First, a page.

17 Jan 2024 : Daily Current Affairs

Daily Current Affairs


1. Expert Committee Proposes Overhaul of Defence Decision-Making: Introduces Defence Technology Council and Revamps DRDO’s Role

Topic: GS2 – Governance- Govt policies and interventions

This topic is not much relevant in the context of Prelims but more for Mains in the context of restructuring of the Defence Research and Development Organisation (DRDO) which could have significant implications for the defense sector and national security..

  • The creation of the defensive Technology Council (DTC), a high-level organisation with the responsibility of determining the nation’s defence technology roadmap and supervising significant projects, has been suggested by a committee chaired by Prof. K Vijay Raghavan, the former principal scientific advisor.
  • The purpose of this council, which is to be led by the prime minister and comprise the vice presidents of the defence minister and national security advisor, is to expedite the decision-making process on defence initiatives.
  • ·       The Principal Scientific Advisor, military chiefs, academic institutions, and business representatives will be represented on the DTC executive committee, which will be presided over by the Chief of Defence Staff.

Vijay Raghavan Panel Review of DRDO:

  • Concerns regarding project delays at the Defence Research and Development Organisation (DRDO) prompted the government-appointed Vijay Raghavan panel to submit its report.
  • Significant project delays and extensions requested by DRDO were noted in earlier reports from the Comptroller and Auditor General (CAG) and the Parliamentary Standing Committee on Defence.
  • The Vijay Raghavan committee recommends that DRDO concentrate on its primary objective of research and development for defence, putting the private sector in charge of product management, production cycles, and productization.

Rethinking DRDO’s Role:

  • The committee suggests that talent both domestically and abroad be recruited for particular defence technologies, emphasising that DRDO should avoid pursuing pointless technological endeavours.
  • The Prime Minister’s Defence Technology Council is seen as essential to determining the appropriate parties for different defence technologies and guaranteeing effective decision-making.

Department of Defence Science, Technology, and Innovation:

  • The committee suggests establishing the Department of Defence Science, Technology, and Innovation as a distinct department under the Defence Ministry.
  • Under the direction of a technocrat, this department seeks to advance defence research and development among the academic and startup communities.
  • It will also house the Defence Tech Council secretariat, which brings together scientists from academia and the DRDO.
  • The department will take over the testing and certification labs, which are now handled by the DRDO, to help the DTC make decisions about the manufacturing of technologies.
Practice Question: Analyze the implications of the suggested creation of the Department of Defence Science, Technology, and Innovation. How can these reforms contribute to strengthening India’s defense capabilities and addressing challenges in defense research and development? (200 words/12.5 m)

2. Empowering Agriculture: Every Fourth New Beneficiary Added to PM-Kisan Scheme in the Past Two Months is a Woman, Reveals Ministry Data

Topic: GS3 – Agriculture- Issues related to Direct & indirect farm subsidies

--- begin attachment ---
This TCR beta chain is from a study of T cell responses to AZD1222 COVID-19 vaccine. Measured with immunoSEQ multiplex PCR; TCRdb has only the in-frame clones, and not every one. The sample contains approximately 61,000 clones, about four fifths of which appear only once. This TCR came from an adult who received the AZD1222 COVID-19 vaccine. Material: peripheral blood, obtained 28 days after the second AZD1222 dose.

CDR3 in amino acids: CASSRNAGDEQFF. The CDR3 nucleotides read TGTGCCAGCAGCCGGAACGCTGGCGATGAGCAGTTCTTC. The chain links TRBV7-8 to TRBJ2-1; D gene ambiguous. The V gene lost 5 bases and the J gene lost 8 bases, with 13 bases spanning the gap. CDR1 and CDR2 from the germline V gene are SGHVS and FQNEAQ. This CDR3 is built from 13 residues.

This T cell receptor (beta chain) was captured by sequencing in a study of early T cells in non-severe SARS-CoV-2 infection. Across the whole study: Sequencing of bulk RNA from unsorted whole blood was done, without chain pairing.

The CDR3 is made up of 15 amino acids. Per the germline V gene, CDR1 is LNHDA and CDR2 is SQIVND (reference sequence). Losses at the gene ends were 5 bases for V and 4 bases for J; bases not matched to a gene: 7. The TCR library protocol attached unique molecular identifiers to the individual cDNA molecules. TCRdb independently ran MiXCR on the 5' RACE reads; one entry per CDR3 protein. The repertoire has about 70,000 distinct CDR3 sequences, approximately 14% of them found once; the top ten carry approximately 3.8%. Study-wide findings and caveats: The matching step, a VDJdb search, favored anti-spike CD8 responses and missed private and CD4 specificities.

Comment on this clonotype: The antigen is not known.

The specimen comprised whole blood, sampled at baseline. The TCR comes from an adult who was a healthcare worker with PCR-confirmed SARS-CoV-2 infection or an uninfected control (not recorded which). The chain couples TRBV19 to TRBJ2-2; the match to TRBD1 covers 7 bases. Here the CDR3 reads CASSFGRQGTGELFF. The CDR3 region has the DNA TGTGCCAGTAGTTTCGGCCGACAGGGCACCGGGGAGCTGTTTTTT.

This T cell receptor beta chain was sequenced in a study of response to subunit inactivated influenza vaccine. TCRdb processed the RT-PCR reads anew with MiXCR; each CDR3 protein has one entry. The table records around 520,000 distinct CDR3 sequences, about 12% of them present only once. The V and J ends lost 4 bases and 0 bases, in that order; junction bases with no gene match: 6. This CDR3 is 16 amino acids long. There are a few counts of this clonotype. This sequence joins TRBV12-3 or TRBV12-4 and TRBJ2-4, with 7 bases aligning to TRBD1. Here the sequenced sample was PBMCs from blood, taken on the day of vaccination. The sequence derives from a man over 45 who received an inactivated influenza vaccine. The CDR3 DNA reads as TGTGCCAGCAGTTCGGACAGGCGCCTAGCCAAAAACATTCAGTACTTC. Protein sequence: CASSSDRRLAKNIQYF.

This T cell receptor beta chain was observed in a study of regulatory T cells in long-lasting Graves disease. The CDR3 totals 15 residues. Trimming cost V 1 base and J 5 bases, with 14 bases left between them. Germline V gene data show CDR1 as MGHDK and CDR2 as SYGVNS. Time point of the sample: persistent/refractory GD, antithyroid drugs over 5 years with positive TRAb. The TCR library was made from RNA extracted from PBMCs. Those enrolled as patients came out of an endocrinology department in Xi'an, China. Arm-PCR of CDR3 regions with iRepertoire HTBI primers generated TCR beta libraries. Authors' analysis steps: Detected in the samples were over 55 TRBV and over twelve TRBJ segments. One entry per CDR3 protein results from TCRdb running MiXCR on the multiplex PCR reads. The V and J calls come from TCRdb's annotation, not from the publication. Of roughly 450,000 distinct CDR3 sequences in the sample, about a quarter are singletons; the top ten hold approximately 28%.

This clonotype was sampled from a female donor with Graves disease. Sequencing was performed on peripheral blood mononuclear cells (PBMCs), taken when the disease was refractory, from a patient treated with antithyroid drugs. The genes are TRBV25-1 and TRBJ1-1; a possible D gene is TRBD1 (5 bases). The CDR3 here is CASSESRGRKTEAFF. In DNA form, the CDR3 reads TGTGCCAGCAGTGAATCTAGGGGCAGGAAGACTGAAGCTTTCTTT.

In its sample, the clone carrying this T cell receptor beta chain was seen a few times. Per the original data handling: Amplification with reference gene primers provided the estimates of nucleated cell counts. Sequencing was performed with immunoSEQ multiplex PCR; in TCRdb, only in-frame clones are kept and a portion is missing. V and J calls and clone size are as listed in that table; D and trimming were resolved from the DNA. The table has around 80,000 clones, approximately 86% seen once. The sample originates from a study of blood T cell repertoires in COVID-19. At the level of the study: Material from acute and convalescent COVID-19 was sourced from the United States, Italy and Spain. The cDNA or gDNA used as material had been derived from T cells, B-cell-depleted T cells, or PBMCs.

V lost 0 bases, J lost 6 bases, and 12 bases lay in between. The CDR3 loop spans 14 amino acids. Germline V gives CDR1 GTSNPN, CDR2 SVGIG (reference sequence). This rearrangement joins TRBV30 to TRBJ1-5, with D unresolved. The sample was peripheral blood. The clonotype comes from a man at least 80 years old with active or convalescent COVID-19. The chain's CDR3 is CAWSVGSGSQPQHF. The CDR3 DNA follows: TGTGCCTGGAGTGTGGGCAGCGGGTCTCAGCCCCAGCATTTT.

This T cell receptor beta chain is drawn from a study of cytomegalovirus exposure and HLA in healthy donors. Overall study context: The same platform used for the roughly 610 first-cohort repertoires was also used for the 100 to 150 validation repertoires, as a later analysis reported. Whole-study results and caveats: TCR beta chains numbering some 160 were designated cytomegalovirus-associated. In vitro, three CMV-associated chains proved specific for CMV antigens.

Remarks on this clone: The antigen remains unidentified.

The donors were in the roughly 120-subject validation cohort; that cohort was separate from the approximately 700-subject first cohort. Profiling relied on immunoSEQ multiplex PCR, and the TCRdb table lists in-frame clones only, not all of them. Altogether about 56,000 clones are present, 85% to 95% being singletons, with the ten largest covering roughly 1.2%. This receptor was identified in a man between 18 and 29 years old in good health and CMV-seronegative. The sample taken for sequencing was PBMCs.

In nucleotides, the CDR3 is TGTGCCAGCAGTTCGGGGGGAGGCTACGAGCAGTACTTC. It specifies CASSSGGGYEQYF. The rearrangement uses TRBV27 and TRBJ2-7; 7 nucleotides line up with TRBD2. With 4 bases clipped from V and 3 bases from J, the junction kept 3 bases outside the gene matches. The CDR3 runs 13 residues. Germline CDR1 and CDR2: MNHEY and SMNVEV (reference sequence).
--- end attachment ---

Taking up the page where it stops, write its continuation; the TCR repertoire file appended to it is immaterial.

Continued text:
This topic is relevant for both Prelims and Mains in the context of data on women beneficiaries

  • As part of the ongoing Viksit Bharat Sankalp Yatra (VBSY), the Ministry of Agriculture and Farmers’ Welfare has disclosed that women have accounted for one in four new beneficiaries enrolled to the Pradhan Mantri Kisan Samman Nidhi (PM-Kisan) scheme in the last two months.
  • With its November 15, 2023 launch, VBSY seeks to reach beneficiary saturation through a number of government initiatives.
  • Tens of thousands of women were included in the PM-Kisan programme: 10,61,278 of the 40,50,375 beneficiaries added between November 15, 2023, and January 14, 2024 were women.

State-wise Breakdown and Notable Statistics:

  • The states that are most responsible for the rise in the number of female beneficiaries are Kerala, Jharkhand, Uttar Pradesh, Rajasthan, and Manipur.
  • With 1.69 lakh new women beneficiaries, Uttar Pradesh leads, followed by Manipur and Rajasthan.
  • Women surpassed men as new beneficiaries in Meghalaya, Manipur, Nagaland, and Mizoram, with Meghalaya having the highest percentage at 68.96%.

Comparison with Previous Figures and Regional Disparities:

  • When comparing the current statistics to the VBSY launch date of November 15, 2023, it can be seen that the percentage of female beneficiaries is trending upward.
  • Women made up 22.64% of PM-Kisan beneficiaries at first, but that number has now increased to 26.20%.
  • There are significant geographical differences: the percentage of women beneficiaries in the North-East states (except from Assam and Tripura) is higher than the average for all of India.

PM-Kisan Scheme Overview:

  • Launched on February 24, 2019, the PM-Kisan plan gives qualified farmer households Rs 6,000 annually, paid in three equal installments via Direct Benefit Transfer (DBT) every four months.
  • The number of beneficiaries under the system peaked in April–July 2022 at 47 crore, then it fell to 8.12 crore in August–November 2023.
  • An encouraging change in the direction of advancing gender parity in agricultural assistance programmes is the growing participation of female beneficiaries.
PYQ: Discuss the various economic and socio-cultural forces that are driving increasing feminization of agriculture in India. (150 words/10m) (UPSC CSE (M) GS-1 2014)
Practice Question: Evaluate the significance of the recent data indicating that every fourth beneficiary added under the Pradhan Mantri Kisan Samman Nidhi (PM-Kisan) scheme over the past two months is a woman. Discuss the potential socio-economic impact of this gender-inclusive trend in agricultural support schemes. (250 words/15 m)

3. Declining Snowfall in Kashmir: Tourist Attractions Suffer, Agriculture at Risk, and Long-Term Environmental Impact Looms

Topic: GS1 – Geography- Climate Change